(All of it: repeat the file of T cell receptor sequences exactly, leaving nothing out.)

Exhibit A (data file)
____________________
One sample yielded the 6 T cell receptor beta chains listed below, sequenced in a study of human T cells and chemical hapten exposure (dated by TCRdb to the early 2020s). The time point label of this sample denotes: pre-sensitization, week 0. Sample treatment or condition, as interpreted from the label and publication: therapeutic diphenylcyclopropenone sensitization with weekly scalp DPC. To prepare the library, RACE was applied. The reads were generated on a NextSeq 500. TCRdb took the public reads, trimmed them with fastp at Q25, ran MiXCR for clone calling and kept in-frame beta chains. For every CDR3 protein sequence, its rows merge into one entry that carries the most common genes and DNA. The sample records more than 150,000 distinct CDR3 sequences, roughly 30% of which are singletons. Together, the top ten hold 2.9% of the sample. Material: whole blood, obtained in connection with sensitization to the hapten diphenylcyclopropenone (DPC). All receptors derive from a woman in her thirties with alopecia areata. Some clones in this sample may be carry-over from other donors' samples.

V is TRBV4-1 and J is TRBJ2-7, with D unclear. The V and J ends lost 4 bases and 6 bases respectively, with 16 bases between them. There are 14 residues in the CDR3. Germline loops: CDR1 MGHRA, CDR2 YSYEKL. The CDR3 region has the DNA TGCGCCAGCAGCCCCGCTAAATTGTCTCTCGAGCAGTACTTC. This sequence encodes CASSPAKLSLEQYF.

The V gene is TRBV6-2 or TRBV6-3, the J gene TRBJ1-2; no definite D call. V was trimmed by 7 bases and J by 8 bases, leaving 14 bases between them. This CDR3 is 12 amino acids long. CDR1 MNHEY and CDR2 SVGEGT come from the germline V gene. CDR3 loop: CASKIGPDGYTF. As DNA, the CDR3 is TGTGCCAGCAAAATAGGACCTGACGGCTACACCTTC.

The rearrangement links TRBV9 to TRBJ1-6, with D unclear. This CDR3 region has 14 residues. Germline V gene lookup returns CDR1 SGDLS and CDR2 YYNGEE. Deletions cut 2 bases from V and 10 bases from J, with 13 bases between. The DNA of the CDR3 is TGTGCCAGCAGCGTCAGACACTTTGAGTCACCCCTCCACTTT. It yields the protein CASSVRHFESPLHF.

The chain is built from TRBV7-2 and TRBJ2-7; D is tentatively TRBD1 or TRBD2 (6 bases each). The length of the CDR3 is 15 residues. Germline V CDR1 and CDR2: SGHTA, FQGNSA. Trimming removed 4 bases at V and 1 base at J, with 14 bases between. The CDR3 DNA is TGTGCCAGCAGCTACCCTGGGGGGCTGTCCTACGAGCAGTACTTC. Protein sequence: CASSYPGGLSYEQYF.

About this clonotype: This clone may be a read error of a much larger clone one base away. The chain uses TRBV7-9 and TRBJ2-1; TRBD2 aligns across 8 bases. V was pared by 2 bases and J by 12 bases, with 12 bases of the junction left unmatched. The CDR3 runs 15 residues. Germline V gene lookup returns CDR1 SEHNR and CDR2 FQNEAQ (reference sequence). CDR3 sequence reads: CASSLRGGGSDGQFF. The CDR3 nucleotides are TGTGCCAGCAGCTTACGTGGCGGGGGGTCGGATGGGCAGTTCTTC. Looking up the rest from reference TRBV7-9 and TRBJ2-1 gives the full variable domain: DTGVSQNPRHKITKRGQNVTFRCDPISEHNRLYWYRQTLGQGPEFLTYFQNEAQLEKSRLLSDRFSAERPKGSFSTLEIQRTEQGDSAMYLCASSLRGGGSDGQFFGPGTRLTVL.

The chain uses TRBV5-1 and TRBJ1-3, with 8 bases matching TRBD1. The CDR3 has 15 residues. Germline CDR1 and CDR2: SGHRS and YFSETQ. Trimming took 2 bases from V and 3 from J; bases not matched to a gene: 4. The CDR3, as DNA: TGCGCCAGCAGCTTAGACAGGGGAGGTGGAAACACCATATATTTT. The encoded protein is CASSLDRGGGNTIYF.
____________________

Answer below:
One sample yielded the 6 T cell receptor beta chains listed below, sequenced in a study of human T cells and chemical hapten exposure (dated by TCRdb to the early 2020s). The time point label of this sample denotes: pre-sensitization, week 0. Sample treatment or condition, as interpreted from the label and publication: therapeutic diphenylcyclopropenone sensitization with weekly scalp DPC. To prepare the library, RACE was applied. The reads were generated on a NextSeq 500. TCRdb took the public reads, trimmed them with fastp at Q25, ran MiXCR for clone calling and kept in-frame beta chains. For every CDR3 protein sequence, its rows merge into one entry that carries the most common genes and DNA. The sample records more than 150,000 distinct CDR3 sequences, roughly 30% of which are singletons. Together, the top ten hold 2.9% of the sample. Material: whole blood, obtained in connection with sensitization to the hapten diphenylcyclopropenone (DPC). All receptors derive from a woman in her thirties with alopecia areata. Some clones in this sample may be carry-over from other donors' samples.

V is TRBV4-1 and J is TRBJ2-7, with D unclear. The V and J ends lost 4 bases and 6 bases respectively, with 16 bases between them. There are 14 residues in the CDR3. Germline loops: CDR1 MGHRA, CDR2 YSYEKL. The CDR3 region has the DNA TGCGCCAGCAGCCCCGCTAAATTGTCTCTCGAGCAGTACTTC. This sequence encodes CASSPAKLSLEQYF.

The V gene is TRBV6-2 or TRBV6-3, the J gene TRBJ1-2; no definite D call. V was trimmed by 7 bases and J by 8 bases, leaving 14 bases between them. This CDR3 is 12 amino acids long. CDR1 MNHEY and CDR2 SVGEGT come from the germline V gene. CDR3 loop: CASKIGPDGYTF. As DNA, the CDR3 is TGTGCCAGCAAAATAGGACCTGACGGCTACACCTTC.

The rearrangement links TRBV9 to TRBJ1-6, with D unclear. This CDR3 region has 14 residues. Germline V gene lookup returns CDR1 SGDLS and CDR2 YYNGEE. Deletions cut 2 bases from V and 10 bases from J, with 13 bases between. The DNA of the CDR3 is TGTGCCAGCAGCGTCAGACACTTTGAGTCACCCCTCCACTTT. It yields the protein CASSVRHFESPLHF.

The chain is built from TRBV7-2 and TRBJ2-7; D is tentatively TRBD1 or TRBD2 (6 bases each). The length of the CDR3 is 15 residues. Germline V CDR1 and CDR2: SGHTA, FQGNSA. Trimming removed 4 bases at V and 1 base at J, with 14 bases between. The CDR3 DNA is TGTGCCAGCAGCTACCCTGGGGGGCTGTCCTACGAGCAGTACTTC. Protein sequence: CASSYPGGLSYEQYF.

About this clonotype: This clone may be a read error of a much larger clone one base away. The chain uses TRBV7-9 and TRBJ2-1; TRBD2 aligns across 8 bases. V was pared by 2 bases and J by 12 bases, with 12 bases of the junction left unmatched. The CDR3 runs 15 residues. Germline V gene lookup returns CDR1 SEHNR and CDR2 FQNEAQ (reference sequence). CDR3 sequence reads: CASSLRGGGSDGQFF. The CDR3 nucleotides are TGTGCCAGCAGCTTACGTGGCGGGGGGTCGGATGGGCAGTTCTTC. Looking up the rest from reference TRBV7-9 and TRBJ2-1 gives the full variable domain: DTGVSQNPRHKITKRGQNVTFRCDPISEHNRLYWYRQTLGQGPEFLTYFQNEAQLEKSRLLSDRFSAERPKGSFSTLEIQRTEQGDSAMYLCASSLRGGGSDGQFFGPGTRLTVL.

The chain uses TRBV5-1 and TRBJ1-3, with 8 bases matching TRBD1. The CDR3 has 15 residues. Germline CDR1 and CDR2: SGHRS and YFSETQ. Trimming took 2 bases from V and 3 from J; bases not matched to a gene: 4. The CDR3, as DNA: TGCGCCAGCAGCTTAGACAGGGGAGGTGGAAACACCATATATTTT. The encoded protein is CASSLDRGGGNTIYF.